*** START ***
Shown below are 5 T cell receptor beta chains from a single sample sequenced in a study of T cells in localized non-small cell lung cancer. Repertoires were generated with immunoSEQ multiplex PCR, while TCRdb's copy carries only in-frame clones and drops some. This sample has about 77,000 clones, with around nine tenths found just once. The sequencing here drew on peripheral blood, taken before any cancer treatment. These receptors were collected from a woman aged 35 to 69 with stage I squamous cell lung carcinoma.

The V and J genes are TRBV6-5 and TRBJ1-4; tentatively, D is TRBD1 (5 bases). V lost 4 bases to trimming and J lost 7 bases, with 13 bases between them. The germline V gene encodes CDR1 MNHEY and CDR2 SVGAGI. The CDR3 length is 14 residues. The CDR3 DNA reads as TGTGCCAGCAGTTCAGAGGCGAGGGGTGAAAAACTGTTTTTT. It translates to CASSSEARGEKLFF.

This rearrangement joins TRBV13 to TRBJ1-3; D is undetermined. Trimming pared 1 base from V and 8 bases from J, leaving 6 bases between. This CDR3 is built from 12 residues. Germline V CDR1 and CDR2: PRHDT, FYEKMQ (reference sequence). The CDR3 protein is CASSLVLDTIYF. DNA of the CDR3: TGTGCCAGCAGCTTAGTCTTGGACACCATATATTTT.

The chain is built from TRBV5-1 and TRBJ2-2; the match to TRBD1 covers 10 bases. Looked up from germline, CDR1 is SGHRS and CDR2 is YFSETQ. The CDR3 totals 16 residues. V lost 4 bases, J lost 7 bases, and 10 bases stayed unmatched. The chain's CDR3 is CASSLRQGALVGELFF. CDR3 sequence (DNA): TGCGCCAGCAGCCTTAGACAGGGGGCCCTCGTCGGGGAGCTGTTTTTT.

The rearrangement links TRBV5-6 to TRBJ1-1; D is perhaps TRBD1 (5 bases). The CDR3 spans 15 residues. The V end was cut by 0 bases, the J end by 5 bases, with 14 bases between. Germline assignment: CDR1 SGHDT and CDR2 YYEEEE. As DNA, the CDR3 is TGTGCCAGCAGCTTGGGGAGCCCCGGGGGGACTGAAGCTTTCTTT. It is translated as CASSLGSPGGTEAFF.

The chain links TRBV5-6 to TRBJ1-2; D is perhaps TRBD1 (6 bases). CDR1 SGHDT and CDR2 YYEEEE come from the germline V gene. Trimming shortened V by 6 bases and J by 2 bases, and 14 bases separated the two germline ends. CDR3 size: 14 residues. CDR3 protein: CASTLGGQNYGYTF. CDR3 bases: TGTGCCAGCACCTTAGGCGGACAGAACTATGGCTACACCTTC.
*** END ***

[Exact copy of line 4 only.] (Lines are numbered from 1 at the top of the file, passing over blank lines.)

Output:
The chain is built from TRBV5-1 and TRBJ2-2; the match to TRBD1 covers 10 bases. Looked up from germline, CDR1 is SGHRS and CDR2 is YFSETQ. The CDR3 totals 16 residues. V lost 4 bases, J lost 7 bases, and 10 bases stayed unmatched. The chain's CDR3 is CASSLRQGALVGELFF. CDR3 sequence (DNA): TGCGCCAGCAGCCTTAGACAGGGGGCCCTCGTCGGGGAGCTGTTTTTT.